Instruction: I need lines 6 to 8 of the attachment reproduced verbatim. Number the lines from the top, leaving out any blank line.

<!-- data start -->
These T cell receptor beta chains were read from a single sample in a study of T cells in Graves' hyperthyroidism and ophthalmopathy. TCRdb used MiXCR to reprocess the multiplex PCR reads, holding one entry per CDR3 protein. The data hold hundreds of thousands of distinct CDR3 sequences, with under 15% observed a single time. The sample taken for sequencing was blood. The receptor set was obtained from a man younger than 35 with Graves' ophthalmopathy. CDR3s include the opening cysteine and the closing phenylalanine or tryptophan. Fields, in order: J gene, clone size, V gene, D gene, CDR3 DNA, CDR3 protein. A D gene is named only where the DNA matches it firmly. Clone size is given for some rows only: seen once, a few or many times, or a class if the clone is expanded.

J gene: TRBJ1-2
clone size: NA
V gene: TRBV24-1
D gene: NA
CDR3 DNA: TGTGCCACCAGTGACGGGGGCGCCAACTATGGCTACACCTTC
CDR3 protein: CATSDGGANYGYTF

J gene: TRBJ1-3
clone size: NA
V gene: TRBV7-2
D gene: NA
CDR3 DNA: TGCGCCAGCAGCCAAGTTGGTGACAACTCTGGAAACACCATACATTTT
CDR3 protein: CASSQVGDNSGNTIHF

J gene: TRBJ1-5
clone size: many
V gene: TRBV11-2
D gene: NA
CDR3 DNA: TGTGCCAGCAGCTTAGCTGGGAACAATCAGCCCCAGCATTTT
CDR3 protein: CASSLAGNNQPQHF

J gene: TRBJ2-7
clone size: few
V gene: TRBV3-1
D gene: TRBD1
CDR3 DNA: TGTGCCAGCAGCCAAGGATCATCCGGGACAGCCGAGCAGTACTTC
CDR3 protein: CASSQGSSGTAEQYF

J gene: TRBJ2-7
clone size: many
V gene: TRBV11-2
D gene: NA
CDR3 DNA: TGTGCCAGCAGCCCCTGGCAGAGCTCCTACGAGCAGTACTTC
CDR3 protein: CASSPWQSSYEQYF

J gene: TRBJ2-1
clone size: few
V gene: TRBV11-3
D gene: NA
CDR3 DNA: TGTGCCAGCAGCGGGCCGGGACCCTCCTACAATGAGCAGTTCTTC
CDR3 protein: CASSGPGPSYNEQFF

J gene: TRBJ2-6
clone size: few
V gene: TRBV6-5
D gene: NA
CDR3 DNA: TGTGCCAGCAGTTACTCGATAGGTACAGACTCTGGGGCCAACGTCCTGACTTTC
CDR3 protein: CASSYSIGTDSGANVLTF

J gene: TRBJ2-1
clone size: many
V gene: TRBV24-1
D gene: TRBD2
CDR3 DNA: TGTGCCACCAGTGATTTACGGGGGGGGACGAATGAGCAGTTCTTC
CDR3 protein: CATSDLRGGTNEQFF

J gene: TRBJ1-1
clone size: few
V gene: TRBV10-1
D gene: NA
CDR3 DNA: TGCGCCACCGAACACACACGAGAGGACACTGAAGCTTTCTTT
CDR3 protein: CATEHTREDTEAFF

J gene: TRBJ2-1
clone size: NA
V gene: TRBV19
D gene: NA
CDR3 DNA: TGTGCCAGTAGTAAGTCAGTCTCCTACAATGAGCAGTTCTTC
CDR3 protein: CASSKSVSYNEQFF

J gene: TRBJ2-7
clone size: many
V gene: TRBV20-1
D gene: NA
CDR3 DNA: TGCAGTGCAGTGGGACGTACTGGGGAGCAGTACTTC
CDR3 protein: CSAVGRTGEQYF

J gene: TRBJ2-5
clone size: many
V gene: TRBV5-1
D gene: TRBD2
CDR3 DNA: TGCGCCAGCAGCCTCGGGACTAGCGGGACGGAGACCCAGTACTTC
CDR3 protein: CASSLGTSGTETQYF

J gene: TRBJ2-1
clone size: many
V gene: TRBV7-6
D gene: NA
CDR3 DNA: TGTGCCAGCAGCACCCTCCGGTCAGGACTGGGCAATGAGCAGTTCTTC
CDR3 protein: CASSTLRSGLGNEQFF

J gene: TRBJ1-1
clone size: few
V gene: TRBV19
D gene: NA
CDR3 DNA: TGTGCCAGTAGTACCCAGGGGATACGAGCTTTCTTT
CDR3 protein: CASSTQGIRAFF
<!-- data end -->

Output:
CDR3 DNA: TGTGCCACCAGTGACGGGGGCGCCAACTATGGCTACACCTTC
CDR3 protein: CATSDGGANYGYTF

J gene: TRBJ1-3